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    ABSTRACT: Preeclampsia is a pregnancy-related disorder characterized by hypertension with an unclear mechanism. Studies have shown endothelial dysfunction and increased endothelin-1 (ET-1) levels in hypertensive pregnancy (HTN-Preg). ET-1 activates endothelin receptor type-A in vascular smooth muscle to induce vasoconstriction, but the role of vasodilator endothelial endothelin receptor type-B (ETBR) in the changes in blood pressure (BP) and vascular function in HTN-Preg is unclear. To test whether downregulation of endothelial ETBR expression/activity plays a role in HTN-Preg, BP was measured in normal pregnancy (Norm-Preg) rats and rat model of HTN-Preg produced by reduction of uteroplacental perfusion pressure (RUPP), and mesenteric microvessels were isolated for measuring diameter, [Ca(2+)]i, and endothelin receptor type-A and ETBR levels. BP, ET-1- and potassium chloride-induced vasoconstriction, and [Ca(2+)]i were greater in RUPP than in Norm-Preg rats. Endothelium removal or microvessel treatment with ETBR antagonist BQ-788 enhanced ET-1 vasoconstriction and [Ca(2+)]i in Norm-Preg, but not RUPP, suggesting reduced vasodilator ETBR in HTN-Preg. The ET-1+endothelin receptor type-A antagonist BQ-123 and the ETBR agonists sarafotoxin 6c and IRL-1620 caused less vasorelaxation and nitrate/nitrite production in RUPP than in Norm-Preg. The nitric oxide synthase inhibitor Nω-nitro-L-arginine methyl ester reduced sarafotoxin 6c- and IRL-1620-induced relaxation in Norm-Preg but not in RUPP, supporting that ETBR-mediated nitric oxide pathway is compromised in RUPP. Reverse transcription polymerase chain reaction, Western blots, and immunohistochemistry revealed reduced endothelial ETBR expression in RUPP. Infusion of BQ-788 increased BP in Norm-Preg, and infusion of IRL-1620 reduced BP and ET-1 vasoconstriction and [Ca(2+)]i and enhanced ETBR-mediated vasorelaxation in RUPP. Thus, downregulation of microvascular vasodilator ETBR is a central mechanism in HTN-Preg, and increasing ETBR activity could be a target in managing preeclampsia.
    Hypertension 06/2014; · 6.87 Impact Factor
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    Wei Li, Karina M Mata, Marc Q Mazzuca, Raouf A Khalil
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    ABSTRACT: Preeclampsia is a complication of pregnancy manifested as maternal hypertension and often fetal growth restriction. Placental ischemia could be an initiating event, but the linking mechanisms leading to hypertension and growth restriction are unclear. We have shown an upregulation of matrix metalloproteinases (MMPs) during normal pregnancy (Norm-Preg). To test the role of MMPs in hypertensive-pregnancy (HTN-Preg), maternal and fetal parameters, MMPs expression, activity and distribution, and collagen and elastin content were measured in uterus, placenta and aorta of Norm-Preg rats and in rat model of reduced uteroplacental perfusion pressure (RUPP). Maternal blood pressure was higher, and uterine, placental and aortic weight, and the litter size and pup weight were less in RUPP than Norm-Preg rats. Western blots and gelatin zymography revealed decreases in amount and gelatinase activity of MMP-2 and MMP-9 in uterus, placenta and aorta of RUPP compared with Norm-Preg rats. Immunohistochemistry confirmed reduced MMPs in uterus, placenta and aortic media of RUPP rats. Collagen, but not elastin, was more abundant in uterus, placenta and aorta of RUPP than Norm-Preg rats. The anti-angiogenic factor soluble fms-like tyrosine kinase-1 (sFlt-1) decreased MMPs in uterus, placenta and aorta of Norm-Preg rats, and vascular endothelial growth factor (VEGF) reversed the decreases in MMPs in tissues of RUPP rats. Thus placental ischemia and anti-angiogenic sFlt-1 decrease uterine, placental and vascular MMP-2 and MMP-9, leading to increased uteroplacental and vascular collagen, and growth-restrictive remodeling in HTN-Preg. Angiogenic factors and MMP activators may reverse the decrease in MMPs and enhance growth-permissive remodeling in preeclampsia.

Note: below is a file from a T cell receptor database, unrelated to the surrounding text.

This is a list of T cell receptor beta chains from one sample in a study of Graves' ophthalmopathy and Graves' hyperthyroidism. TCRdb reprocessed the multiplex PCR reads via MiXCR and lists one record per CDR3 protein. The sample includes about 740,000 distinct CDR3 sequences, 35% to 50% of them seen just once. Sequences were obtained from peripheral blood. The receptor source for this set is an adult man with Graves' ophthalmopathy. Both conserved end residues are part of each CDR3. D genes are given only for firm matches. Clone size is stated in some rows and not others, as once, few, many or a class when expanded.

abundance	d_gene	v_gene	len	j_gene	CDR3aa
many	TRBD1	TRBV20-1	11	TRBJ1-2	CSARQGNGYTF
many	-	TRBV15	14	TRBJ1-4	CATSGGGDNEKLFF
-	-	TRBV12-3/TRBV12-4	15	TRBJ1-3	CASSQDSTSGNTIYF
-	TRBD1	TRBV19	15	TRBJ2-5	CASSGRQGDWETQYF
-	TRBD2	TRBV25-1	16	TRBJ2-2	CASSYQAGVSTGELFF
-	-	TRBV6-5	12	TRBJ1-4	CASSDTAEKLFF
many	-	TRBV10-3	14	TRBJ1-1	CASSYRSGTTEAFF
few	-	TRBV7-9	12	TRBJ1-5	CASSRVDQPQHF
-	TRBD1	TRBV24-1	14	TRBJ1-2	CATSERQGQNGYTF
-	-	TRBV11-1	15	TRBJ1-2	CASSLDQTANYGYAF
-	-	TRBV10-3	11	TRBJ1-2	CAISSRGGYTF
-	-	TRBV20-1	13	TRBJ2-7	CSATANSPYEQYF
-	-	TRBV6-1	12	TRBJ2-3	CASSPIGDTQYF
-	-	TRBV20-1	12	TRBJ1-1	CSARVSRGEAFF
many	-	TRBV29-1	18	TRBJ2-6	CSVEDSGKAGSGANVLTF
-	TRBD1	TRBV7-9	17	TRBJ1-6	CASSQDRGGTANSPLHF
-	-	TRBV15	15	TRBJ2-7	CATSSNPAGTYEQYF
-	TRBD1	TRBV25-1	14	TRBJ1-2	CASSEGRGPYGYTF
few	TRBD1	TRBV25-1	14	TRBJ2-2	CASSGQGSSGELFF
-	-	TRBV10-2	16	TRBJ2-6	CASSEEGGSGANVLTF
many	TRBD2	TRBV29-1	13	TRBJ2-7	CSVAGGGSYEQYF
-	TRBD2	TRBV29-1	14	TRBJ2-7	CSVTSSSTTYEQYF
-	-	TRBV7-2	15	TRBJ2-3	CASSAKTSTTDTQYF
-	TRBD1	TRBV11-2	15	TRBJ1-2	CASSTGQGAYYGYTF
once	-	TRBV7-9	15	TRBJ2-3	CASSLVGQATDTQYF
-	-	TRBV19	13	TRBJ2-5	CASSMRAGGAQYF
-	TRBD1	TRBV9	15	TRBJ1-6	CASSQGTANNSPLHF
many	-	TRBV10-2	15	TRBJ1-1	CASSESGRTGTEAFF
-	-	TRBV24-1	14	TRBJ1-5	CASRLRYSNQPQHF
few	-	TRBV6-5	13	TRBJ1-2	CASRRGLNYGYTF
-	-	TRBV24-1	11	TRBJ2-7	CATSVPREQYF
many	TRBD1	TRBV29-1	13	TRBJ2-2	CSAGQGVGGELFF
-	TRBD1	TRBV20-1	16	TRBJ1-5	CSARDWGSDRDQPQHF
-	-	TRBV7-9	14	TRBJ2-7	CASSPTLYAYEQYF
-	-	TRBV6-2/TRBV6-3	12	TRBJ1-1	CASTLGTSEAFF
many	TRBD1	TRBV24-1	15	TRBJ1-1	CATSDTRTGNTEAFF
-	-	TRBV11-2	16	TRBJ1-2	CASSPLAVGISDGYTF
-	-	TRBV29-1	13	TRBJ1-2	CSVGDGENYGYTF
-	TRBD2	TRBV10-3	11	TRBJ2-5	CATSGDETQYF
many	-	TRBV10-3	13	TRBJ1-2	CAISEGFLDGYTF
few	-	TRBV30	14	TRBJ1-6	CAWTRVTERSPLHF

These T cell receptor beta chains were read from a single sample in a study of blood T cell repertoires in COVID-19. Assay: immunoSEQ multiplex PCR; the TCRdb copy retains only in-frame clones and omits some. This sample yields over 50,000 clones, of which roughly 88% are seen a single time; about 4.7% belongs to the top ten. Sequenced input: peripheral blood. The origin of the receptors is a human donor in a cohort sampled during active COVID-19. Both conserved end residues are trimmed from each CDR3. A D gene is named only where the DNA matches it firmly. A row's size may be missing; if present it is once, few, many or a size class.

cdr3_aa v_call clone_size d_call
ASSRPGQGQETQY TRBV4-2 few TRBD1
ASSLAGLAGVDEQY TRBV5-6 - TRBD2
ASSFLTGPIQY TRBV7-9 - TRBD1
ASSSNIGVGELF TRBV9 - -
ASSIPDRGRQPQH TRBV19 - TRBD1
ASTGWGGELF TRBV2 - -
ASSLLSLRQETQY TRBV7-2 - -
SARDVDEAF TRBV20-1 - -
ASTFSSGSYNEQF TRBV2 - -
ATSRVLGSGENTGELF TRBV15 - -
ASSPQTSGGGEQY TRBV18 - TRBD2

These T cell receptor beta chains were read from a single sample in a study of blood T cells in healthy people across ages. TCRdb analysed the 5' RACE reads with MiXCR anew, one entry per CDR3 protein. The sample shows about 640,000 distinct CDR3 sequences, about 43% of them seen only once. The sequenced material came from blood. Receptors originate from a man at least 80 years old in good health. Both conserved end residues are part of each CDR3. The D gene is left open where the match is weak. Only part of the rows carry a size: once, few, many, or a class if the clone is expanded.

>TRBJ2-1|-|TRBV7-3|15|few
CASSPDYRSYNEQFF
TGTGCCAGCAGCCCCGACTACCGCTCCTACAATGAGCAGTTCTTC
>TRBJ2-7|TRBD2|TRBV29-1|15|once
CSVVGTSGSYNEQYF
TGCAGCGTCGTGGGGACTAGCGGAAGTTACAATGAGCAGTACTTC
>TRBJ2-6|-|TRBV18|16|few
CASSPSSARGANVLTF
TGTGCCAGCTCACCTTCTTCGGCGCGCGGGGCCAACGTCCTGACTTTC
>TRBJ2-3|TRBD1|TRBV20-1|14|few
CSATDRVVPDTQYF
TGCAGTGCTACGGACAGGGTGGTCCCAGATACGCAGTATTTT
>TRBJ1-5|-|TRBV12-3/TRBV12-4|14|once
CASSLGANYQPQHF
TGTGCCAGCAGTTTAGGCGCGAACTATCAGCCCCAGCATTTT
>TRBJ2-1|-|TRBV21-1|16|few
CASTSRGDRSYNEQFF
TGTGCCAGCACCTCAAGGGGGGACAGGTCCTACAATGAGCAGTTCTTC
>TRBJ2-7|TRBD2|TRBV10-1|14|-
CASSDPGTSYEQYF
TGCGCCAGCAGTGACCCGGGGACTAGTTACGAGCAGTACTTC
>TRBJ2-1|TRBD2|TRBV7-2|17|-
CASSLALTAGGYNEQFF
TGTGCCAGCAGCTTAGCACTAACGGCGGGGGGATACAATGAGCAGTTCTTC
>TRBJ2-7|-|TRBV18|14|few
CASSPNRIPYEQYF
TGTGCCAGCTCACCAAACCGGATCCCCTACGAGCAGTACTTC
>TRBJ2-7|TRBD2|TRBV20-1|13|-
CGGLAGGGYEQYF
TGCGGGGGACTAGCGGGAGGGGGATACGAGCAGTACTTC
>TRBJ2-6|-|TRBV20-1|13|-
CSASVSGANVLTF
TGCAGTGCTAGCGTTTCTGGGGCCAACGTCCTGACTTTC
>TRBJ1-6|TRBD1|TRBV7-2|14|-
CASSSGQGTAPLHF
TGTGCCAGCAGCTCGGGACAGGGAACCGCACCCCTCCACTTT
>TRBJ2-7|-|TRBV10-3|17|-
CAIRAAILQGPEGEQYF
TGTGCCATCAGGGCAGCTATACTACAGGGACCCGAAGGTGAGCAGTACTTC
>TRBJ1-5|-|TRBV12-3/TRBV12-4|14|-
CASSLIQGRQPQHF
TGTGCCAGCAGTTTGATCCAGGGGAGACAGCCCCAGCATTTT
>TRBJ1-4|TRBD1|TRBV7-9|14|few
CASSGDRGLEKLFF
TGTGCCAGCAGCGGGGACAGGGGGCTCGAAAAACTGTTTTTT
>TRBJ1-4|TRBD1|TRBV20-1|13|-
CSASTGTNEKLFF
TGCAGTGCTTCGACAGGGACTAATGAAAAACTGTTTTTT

Biochemical pharmacology 04/2014; · 4.25 Impact Factor
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    ABSTRACT: Hyperglycemia and endothelial dysfunction are associated with hypertension, but the specific causality and genetic underpinning are unclear. Caveolin-1 (cav-1) is a plasmalemmal anchoring protein and modulator of vascular function and glucose homeostasis. Cav-1 gene variants are associated with reduced insulin sensitivity in hypertensive individuals, and cav-1(-/-) mice show endothelial dysfunction, hyperglycemia and increased blood pressure (BP). On the other hand, insulin-sensitizing therapy with metformin may inadequately control hyperglycemia while affecting the vascular outcome in certain diabetics. To test if the pressor and vascular changes in cav-1 deficiency states are related to hyperglycemia, and to assess the vascular mechanisms of metformin under these conditions, wild-type (WT) and cav-1(-/-) mice were treated with placebo or metformin (400mg/Kg/day, for 21-days). BP and fasting blood glucose were in cav-1(-/-)>WT, and did not change with metformin. Phenylephrine (Phe)- and KCl-induced aortic contraction was in cav-1(-/-)<WT; endothelium removal, the NOS blocker L-NAME or soluble guanylate cyclase (sGC) inhibitor ODQ enhanced Phe contraction, and metformin blunted this effect. Acetylcholine (ACh)-induced relaxation was in cav-1(-/-)>WT, abolished by endothelium-removal, L-NAME or ODQ, and reduced with metformin. NO donor sodium nitroprusside was more potent in inducing relaxation in cav-1(-/-) than WT, and metformin reversed this effect. Aortic eNOS, AMPK and sGC were in cav-1(-/-)>WT, and metformin decreased total and phosphorylated eNOS and AMPK in cav-1(-/-). Thus metformin inhibits both vascular contraction and NO-cGMP-dependent relaxation, but does not affect BP or blood glucose in cav-1(-/-) mice, suggesting dissociation of hyperglycemia from altered vascular function in cav-1 deficiency states.